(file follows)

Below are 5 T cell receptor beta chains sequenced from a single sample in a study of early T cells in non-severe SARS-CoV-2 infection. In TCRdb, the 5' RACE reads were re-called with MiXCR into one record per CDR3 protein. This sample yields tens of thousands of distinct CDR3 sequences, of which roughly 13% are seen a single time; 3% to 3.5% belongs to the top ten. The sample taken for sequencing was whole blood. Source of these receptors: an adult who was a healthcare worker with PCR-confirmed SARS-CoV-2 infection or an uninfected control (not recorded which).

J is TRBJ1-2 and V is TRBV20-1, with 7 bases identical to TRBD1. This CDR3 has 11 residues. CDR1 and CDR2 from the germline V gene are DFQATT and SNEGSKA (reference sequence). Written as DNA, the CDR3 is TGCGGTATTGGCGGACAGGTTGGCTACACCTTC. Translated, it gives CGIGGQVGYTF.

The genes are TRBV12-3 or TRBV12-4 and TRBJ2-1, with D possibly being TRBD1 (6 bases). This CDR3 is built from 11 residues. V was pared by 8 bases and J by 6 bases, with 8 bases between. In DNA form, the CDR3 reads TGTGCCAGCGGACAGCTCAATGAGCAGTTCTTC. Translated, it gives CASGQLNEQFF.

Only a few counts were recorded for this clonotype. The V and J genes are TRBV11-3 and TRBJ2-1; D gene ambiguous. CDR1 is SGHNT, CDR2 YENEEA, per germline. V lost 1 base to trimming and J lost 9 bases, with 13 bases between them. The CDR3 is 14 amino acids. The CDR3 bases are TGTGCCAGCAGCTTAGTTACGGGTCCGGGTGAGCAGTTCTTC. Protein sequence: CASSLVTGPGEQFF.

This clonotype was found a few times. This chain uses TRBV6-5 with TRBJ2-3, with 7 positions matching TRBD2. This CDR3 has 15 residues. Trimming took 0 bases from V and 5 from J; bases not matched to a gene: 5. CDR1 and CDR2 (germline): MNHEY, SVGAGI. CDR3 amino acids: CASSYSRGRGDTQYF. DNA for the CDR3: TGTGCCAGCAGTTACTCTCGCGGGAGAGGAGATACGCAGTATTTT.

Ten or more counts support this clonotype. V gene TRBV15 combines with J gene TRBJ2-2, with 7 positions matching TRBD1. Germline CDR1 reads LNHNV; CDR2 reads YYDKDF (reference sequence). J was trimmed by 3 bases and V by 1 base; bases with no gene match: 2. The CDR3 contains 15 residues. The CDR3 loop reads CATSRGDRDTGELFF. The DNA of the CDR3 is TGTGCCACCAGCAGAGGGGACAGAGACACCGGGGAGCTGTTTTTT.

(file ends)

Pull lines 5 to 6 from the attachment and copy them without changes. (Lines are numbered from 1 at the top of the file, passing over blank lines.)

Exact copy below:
This clonotype was found a few times. This chain uses TRBV6-5 with TRBJ2-3, with 7 positions matching TRBD2. This CDR3 has 15 residues. Trimming took 0 bases from V and 5 from J; bases not matched to a gene: 5. CDR1 and CDR2 (germline): MNHEY, SVGAGI. CDR3 amino acids: CASSYSRGRGDTQYF. DNA for the CDR3: TGTGCCAGCAGTTACTCTCGCGGGAGAGGAGATACGCAGTATTTT.

Ten or more counts support this clonotype. V gene TRBV15 combines with J gene TRBJ2-2, with 7 positions matching TRBD1. Germline CDR1 reads LNHNV; CDR2 reads YYDKDF (reference sequence). J was trimmed by 3 bases and V by 1 base; bases with no gene match: 2. The CDR3 contains 15 residues. The CDR3 loop reads CATSRGDRDTGELFF. The DNA of the CDR3 is TGTGCCACCAGCAGAGGGGACAGAGACACCGGGGAGCTGTTTTTT.